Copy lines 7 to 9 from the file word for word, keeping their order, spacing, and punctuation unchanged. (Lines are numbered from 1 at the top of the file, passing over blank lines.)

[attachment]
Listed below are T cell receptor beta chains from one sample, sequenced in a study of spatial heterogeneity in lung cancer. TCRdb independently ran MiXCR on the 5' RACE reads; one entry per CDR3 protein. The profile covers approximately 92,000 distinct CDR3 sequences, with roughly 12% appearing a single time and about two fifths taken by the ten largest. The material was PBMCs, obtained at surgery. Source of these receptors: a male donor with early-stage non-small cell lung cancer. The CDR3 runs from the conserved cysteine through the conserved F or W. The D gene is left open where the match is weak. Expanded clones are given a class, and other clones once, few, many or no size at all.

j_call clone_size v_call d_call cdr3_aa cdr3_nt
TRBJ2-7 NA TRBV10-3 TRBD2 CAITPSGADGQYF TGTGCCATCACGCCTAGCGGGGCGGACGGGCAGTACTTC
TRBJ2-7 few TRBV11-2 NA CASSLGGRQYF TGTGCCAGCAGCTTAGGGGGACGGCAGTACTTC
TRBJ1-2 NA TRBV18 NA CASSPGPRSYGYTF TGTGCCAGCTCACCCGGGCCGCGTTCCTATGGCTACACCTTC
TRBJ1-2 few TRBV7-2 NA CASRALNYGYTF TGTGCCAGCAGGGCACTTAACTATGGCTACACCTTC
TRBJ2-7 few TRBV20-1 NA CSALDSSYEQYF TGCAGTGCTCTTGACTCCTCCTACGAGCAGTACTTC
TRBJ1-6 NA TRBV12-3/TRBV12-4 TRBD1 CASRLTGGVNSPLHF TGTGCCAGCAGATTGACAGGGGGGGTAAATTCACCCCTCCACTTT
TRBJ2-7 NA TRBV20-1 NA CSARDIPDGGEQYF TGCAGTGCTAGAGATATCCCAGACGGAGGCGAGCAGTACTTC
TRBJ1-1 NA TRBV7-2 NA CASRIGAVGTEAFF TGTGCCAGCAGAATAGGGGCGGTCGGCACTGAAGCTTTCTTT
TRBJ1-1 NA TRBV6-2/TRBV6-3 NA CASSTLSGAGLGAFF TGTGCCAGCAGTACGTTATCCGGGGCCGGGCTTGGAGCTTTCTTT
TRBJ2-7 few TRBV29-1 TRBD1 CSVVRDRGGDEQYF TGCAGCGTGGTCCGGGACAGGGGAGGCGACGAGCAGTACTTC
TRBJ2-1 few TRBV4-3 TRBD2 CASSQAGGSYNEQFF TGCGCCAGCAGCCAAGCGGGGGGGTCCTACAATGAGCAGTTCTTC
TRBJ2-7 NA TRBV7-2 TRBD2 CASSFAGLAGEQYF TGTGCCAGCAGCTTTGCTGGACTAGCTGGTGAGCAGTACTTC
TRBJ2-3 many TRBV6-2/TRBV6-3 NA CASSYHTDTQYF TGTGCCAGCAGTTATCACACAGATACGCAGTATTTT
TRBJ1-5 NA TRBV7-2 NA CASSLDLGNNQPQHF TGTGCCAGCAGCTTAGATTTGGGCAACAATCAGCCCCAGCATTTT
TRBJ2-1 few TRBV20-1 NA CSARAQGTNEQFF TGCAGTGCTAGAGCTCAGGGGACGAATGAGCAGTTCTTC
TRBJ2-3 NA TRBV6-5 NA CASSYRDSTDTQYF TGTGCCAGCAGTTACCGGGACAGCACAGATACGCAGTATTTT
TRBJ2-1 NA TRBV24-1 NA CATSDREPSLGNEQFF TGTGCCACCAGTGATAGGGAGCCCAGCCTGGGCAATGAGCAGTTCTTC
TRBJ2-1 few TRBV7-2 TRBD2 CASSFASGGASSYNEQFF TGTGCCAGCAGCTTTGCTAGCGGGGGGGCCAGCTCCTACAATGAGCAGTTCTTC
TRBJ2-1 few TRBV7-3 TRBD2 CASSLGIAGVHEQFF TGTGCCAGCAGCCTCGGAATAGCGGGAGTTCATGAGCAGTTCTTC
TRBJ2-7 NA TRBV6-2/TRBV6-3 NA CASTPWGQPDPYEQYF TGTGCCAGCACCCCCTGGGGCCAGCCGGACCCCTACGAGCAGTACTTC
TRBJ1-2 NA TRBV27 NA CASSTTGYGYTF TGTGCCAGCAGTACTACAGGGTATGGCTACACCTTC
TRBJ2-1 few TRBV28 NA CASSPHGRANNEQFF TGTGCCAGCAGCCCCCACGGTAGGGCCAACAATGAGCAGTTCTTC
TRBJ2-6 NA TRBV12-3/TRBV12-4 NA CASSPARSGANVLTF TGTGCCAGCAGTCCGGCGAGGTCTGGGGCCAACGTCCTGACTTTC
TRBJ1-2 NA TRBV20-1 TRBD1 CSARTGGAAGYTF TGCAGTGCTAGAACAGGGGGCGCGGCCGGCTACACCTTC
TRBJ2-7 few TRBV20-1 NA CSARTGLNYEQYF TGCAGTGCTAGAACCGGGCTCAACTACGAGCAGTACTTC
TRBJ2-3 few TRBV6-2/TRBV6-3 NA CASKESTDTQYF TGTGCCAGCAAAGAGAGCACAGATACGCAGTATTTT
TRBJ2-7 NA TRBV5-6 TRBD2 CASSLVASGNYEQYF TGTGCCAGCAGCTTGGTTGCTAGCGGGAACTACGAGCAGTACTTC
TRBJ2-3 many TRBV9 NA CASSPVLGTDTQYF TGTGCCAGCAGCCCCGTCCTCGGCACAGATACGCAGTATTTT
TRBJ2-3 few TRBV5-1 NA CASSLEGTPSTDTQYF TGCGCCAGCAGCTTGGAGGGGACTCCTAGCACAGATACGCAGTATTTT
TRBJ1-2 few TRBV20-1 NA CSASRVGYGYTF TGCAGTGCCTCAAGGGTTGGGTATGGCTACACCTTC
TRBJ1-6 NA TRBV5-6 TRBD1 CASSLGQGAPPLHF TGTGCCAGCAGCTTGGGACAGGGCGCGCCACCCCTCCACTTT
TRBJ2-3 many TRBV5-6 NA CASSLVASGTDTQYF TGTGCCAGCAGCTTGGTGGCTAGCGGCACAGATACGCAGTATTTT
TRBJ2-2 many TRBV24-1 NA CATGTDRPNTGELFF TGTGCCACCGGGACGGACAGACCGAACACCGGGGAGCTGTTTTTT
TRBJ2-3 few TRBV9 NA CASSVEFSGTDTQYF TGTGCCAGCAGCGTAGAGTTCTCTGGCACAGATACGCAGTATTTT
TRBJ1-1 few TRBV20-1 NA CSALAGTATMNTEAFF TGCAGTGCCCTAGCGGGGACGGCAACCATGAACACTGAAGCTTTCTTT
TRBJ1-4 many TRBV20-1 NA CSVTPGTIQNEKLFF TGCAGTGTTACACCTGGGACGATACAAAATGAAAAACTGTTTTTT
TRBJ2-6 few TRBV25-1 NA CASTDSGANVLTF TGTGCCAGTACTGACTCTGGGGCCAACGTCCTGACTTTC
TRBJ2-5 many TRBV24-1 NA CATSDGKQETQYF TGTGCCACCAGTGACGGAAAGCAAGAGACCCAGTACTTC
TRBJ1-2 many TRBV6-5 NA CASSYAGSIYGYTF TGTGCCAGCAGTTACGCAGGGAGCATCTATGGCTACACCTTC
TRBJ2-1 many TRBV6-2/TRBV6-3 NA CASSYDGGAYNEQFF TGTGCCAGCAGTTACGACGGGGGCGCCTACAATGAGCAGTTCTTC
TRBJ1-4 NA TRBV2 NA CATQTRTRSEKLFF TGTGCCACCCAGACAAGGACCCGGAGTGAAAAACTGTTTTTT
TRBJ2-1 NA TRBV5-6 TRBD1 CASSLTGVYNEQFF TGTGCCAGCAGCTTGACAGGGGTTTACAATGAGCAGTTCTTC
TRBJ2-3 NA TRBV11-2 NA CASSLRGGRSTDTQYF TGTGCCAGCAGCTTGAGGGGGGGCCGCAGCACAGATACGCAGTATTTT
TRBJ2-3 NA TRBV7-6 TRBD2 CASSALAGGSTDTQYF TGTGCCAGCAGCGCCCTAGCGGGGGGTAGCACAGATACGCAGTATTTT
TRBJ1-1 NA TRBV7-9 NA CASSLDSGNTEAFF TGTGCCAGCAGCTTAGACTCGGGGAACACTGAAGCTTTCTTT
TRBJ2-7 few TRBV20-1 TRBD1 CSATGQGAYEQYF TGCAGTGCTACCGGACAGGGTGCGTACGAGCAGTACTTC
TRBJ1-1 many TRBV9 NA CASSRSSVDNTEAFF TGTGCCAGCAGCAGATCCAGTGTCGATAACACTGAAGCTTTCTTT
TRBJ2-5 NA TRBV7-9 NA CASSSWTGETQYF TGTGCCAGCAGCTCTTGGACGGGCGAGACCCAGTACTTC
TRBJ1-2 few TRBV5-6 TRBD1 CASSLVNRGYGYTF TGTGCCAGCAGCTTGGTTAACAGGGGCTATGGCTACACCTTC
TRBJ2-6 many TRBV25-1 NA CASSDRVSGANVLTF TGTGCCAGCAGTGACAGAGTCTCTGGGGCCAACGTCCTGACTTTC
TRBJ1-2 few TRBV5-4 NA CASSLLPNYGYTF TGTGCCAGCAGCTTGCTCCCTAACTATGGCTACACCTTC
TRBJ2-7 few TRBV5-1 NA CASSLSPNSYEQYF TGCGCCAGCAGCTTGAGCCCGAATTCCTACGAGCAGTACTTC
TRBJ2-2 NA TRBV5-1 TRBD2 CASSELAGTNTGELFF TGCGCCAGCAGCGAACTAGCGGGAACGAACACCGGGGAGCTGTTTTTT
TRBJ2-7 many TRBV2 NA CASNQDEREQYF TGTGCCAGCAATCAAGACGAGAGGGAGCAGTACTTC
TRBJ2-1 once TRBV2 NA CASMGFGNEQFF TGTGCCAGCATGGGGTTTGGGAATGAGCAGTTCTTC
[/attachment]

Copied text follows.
TRBJ2-7 few TRBV20-1 NA CSALDSSYEQYF TGCAGTGCTCTTGACTCCTCCTACGAGCAGTACTTC
TRBJ1-6 NA TRBV12-3/TRBV12-4 TRBD1 CASRLTGGVNSPLHF TGTGCCAGCAGATTGACAGGGGGGGTAAATTCACCCCTCCACTTT
TRBJ2-7 NA TRBV20-1 NA CSARDIPDGGEQYF TGCAGTGCTAGAGATATCCCAGACGGAGGCGAGCAGTACTTC